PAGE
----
9 reasons why all mums need a kindle or e-reader

9 reasons why all mums need a Kindle (or other E-reader)

First: a disclaimer. I adore paper books, I do not think they are redundant and they are my go-to gift for adults and children alike. Thank God for my local independent book shop – they rock. However, since I was given an e-reader for Christmas last year I am a total convert from my luddite, paper-book addict self and feel they are an essential piece of kit for all parents. I now need my Kindle and here are my reasons:

1 – backlighting

Oh my Goddess I cannot tell you how much I value this feature on the e-reader I use. It’s a Kindle Paperwhite, in case you were wondering and the backlighting is an essential feature for the mum of small children. I am blessed that The Girl is a fairly decent sleeper (The Boy was awake for hours in the middle of the night) but I still have to settle her at bedtime and don’t want a light on while she feeds to sleep. I also have a husband who doesn’t always want to stay awake reading at the same times as me, plus hideous pregnancy insomnia while I was expecting both kids. Being able to read without a light on is AMAZING. Whilst I still adore paper books, this is the feature I miss the most when trying to read them.

2 – free books

I’m a fast reader. Like really fast. Especially when I spend hours feeding a baby and am not limited by being in a dark room (see above). I can get through a book in a day if the wind is behind me. I also don’t really remember much of what I read afterwards and commonly find myself re-reading books and not realising until more than halfway through that I’ve read it before. The ability to ‘buy’ free books suits my style of readership perfectly.

3 – one-handed

reading and feedingMost of the reading I do is one-handed because I do it whilst doing other things – feeding babies, eating dinner, walking along pushing a buggy etc. The problem with ‘real’ books is holding the pages apart with one hand – not something that’s an issue with an e-reader. The ‘book’ stays open and you can flip the page with your thumb… or your nose if necessary.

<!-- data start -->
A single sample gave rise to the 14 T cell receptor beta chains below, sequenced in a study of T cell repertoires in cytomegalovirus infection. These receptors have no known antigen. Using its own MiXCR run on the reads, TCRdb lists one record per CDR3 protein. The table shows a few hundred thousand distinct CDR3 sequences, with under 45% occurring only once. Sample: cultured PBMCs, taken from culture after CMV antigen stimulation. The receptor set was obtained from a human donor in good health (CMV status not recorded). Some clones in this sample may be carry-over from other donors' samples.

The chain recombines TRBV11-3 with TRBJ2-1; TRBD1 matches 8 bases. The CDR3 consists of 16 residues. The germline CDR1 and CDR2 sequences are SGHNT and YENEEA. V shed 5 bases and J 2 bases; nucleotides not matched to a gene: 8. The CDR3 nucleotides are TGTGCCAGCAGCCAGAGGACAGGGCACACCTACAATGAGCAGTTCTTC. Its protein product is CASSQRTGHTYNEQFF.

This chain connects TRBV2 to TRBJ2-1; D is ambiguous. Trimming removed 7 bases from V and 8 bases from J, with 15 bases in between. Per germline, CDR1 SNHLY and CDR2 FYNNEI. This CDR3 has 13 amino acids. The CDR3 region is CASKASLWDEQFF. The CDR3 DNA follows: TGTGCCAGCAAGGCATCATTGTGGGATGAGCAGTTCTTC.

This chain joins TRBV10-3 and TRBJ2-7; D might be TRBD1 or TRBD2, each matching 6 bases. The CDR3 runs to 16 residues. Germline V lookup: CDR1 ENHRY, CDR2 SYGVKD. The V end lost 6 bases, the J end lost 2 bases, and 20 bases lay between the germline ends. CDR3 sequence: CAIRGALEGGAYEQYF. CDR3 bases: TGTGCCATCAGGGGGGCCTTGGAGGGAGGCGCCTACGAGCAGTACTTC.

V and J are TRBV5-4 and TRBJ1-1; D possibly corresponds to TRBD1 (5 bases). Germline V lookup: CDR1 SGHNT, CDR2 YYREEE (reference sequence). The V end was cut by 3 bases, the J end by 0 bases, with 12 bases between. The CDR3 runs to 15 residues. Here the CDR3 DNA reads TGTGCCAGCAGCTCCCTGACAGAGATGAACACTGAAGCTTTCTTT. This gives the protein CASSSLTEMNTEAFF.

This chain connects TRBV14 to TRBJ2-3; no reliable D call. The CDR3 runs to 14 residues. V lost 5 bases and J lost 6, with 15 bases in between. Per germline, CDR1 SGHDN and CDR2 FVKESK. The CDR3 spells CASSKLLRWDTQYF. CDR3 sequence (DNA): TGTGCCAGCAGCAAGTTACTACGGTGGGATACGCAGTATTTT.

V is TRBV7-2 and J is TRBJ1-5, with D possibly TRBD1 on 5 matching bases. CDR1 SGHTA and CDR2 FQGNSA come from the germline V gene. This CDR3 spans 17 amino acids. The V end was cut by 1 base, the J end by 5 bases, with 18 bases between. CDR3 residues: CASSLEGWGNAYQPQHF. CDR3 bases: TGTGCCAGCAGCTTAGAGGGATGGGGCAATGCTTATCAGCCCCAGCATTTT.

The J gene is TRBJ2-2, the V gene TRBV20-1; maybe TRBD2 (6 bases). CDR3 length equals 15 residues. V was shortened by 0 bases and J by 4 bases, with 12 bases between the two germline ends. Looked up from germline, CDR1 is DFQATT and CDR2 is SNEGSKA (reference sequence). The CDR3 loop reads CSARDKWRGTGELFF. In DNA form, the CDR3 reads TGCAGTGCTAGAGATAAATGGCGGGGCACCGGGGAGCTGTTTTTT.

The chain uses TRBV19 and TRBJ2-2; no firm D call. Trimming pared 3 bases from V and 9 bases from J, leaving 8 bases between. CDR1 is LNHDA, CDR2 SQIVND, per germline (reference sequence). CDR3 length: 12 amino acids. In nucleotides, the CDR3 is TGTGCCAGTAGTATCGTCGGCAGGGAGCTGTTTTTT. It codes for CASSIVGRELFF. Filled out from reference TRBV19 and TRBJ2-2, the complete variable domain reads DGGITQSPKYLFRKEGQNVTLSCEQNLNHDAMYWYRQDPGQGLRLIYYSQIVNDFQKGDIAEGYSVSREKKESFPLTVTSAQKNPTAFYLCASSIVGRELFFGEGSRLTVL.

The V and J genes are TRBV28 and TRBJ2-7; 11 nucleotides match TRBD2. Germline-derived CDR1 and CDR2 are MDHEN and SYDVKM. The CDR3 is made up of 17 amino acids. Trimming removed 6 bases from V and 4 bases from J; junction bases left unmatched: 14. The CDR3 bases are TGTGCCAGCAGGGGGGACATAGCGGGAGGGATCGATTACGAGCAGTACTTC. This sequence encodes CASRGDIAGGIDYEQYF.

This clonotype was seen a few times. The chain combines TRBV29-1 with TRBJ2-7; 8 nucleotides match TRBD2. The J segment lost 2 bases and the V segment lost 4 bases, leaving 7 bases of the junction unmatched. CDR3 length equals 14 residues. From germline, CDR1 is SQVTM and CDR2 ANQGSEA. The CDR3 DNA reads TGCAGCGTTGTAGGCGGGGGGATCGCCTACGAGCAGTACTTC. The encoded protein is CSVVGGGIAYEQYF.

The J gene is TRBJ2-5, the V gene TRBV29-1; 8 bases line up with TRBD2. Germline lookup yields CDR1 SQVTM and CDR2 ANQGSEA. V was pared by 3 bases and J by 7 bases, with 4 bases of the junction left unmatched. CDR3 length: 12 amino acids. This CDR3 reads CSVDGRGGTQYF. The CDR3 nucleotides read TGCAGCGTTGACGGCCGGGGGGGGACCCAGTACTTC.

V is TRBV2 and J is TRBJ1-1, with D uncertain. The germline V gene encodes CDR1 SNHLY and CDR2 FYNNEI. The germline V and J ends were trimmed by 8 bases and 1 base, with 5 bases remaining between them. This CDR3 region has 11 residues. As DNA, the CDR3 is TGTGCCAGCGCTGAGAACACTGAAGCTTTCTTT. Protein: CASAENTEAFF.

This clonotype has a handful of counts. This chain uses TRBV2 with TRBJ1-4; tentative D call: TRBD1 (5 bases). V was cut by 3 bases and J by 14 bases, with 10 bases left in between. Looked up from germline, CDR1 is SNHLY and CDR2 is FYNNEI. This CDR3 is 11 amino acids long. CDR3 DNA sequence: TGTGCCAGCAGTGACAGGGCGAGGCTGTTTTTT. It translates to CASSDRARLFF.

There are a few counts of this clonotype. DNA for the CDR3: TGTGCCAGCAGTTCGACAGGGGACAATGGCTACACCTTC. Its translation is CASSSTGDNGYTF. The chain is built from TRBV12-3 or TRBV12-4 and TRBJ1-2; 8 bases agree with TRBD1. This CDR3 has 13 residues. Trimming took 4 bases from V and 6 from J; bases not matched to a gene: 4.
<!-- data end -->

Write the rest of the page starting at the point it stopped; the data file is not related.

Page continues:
Apparently there are other reasons one might find one-handed reading useful, especially when reading bodice-rippers for cheap thrills, but I’m a mum to two under-4s, so reading is the most exciting thing I ever do in bed, other than sleep 😉

4 – lightweight

This goes (eh-hem bad pun alert) hand-in-hand with the one-handed reading. No worries about choosing a particularly hefty book, they all weigh the same (about 200g). I am currently carrying around (in addition to a library-full of chick-lit and tat) the full works of Shakespeare, Dickens, L.M. Alcott and the complete set of Anne of Green Gables.

5 – silent

See item no.1 for the times I actually get to sit and read. I’ve tried reading paper books whilst feeding my baby – nuh-uh. Every time I flip a page she turns her head to look and, well, I’m quite fond of my nipples, you could even say I’m attached to them. And she doesn’t. let. go. when she turns her head. Buh-bye paper books.

6 – discreet

God I read some right crap. Mostly I download free books and they’re mostly of the chick-lit/bodice-ripper variety (if you care to have a peek at the text visible in my feature image shot you might get an idea of how trashy some of the things I read are. His Captive Bride, in case you were wondering.)

Now, I do a fair bit of reading on the school run whilst The Girl naps in the sling and I could do without advertising my un-literary proclivities to the other school-run mums. I also don’t need my son querying me on “why is that lady no wearing no cloves Mummy?” as he did when I took a punt on a library paper-book copy of this type of novel.

Finally, The Man is well known for taking the piss remorselessly. Bad enough he knows I read this kind of literature without giving him further ammunition with some of the titles and cover art.

7 – immediate

For when you run out of reading in the middle of the night and/or need a parenting book on how to deal with your three year old’s aggression ishoos the immediacy of downloading a book is fabulous. No waiting. No postage. Super! Start taming the beast right away!

8 – don’t lose your place…usually

Have you any idea how often my children like to get involved with anything I do? Books are fair game as far as they’re concerned, and the number of times I’ve lost my page or had a page ripped out is absurd considering how rarely I read paper books these days. Now I can always be sure that my book will open on the page I left it… though I do get the occasional flailing hand flipping the page back or forwards whilst feeding.

9 – easy for others to locate

The Boy is often used for fetching/carrying. He doesn’t have many uses, but this is one of them (except when he gets distracted halfway through and disappears for 25 minutes only to reappear wearing a cowboy hat and tutu but missing one sock… but most of the time he succeeds in his task).